User currently offlineSkymonster From , joined Dec 1969, posts, RR:
Reply 16, posted (11 years 7 months 2 weeks 1 day 19 hours ago) and read 3398 times:

Guys,

I'd love to take the credit for the original piece of detective work, but sadly I can't. There is an internal debate going on between the screeners at the moment about cloning and digital manipulation in general, and Peter Unmuth pointed the two original pictures out.

As far as the lamp post at East Midlands is concerned (my local airport for those that don't know), we screeners have the means to insert lamp posts and other objects into pictures submitted to this site, with the general objective of trying to reduce the number of hits on pictures from people who we want to wind up a bit - sorry for doing that Derek Big grin Big grin

Andy

PS: Contrary to EGBB's very kind suggestion, I can't even claim to be a good screener at the moment as I haven't done any for almost two weeks - just back from a few days in Bahrain and whilst forums are OK screening over a dial up line in a hotel room is just out of the question.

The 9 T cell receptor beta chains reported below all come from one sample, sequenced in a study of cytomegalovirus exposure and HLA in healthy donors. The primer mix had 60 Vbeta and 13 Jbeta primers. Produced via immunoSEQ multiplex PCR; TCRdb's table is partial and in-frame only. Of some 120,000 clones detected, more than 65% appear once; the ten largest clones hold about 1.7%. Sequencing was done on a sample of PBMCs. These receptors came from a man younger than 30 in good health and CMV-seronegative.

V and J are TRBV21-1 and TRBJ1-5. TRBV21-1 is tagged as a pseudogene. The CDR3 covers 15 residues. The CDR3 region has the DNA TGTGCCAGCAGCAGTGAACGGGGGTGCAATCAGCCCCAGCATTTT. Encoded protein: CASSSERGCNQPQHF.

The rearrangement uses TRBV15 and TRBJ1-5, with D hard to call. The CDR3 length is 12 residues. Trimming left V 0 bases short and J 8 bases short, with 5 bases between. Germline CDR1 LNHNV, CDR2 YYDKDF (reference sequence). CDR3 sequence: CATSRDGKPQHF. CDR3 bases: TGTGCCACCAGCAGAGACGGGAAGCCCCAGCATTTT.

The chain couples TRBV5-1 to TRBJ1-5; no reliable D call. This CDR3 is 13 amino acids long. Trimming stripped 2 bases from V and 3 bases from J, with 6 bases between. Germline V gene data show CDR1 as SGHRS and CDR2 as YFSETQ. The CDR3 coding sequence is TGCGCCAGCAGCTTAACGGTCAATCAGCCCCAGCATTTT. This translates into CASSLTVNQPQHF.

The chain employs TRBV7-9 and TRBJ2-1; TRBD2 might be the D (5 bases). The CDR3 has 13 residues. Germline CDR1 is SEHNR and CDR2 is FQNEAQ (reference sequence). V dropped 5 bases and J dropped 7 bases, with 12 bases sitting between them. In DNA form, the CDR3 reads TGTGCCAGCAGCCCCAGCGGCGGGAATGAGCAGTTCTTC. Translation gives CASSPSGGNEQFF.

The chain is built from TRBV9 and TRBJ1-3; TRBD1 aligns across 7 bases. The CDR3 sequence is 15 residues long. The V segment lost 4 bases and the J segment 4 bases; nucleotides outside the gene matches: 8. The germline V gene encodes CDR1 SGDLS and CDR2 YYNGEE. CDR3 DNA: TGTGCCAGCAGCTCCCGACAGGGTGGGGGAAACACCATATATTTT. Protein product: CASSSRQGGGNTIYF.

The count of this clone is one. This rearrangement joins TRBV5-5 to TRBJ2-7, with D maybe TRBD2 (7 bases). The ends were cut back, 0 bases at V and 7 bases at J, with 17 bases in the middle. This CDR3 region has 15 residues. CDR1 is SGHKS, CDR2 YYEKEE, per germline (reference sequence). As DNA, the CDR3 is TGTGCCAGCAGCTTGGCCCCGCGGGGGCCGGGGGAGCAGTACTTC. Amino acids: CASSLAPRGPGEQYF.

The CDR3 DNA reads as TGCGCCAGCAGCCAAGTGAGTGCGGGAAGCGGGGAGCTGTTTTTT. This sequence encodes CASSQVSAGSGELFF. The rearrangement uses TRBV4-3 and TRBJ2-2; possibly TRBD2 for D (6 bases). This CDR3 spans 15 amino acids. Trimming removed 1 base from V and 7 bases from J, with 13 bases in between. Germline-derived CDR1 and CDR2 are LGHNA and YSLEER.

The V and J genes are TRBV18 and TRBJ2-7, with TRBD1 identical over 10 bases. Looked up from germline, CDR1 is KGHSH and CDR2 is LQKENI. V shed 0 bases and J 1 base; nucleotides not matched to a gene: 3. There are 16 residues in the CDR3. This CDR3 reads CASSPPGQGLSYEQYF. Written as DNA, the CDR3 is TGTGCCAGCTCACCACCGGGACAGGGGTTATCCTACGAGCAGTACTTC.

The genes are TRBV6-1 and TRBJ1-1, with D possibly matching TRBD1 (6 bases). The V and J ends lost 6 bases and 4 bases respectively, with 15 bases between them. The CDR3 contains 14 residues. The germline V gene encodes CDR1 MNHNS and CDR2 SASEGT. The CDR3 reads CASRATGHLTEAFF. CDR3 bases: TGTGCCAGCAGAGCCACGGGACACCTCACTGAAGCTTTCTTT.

User currently offlineLennymuir From United Kingdom, joined Oct 2002, 434 posts, RR: 6
Reply 17, posted (11 years 7 months 2 weeks 1 day 17 hours ago) and read 3373 times:

...I have uploaded (and been accepted) a couple of shots that had a large object (signs & light poles) cluttering the shot and I cloned them totally out that not even a screener noticed (it would have been rejected for badmotiv otherwise). So I would say that editing skills count at least as much as shooting skills here in this venue....

Has anyone read that before? It was written innocently by someone who perhaps didn't realise the implications of it's content.
Suss it out in the forums, it's not hard to find.
(BTW: Not written by Malcolm) but I wonder how much of this goes on?
I don't go looking for it, but if you're found out...?

Digital manipulation... eh?

It'll be interesting to see what the official line is on this.

Yup.



User currently offlineCraigy From United Kingdom, joined Jun 2001, 1118 posts, RR: 0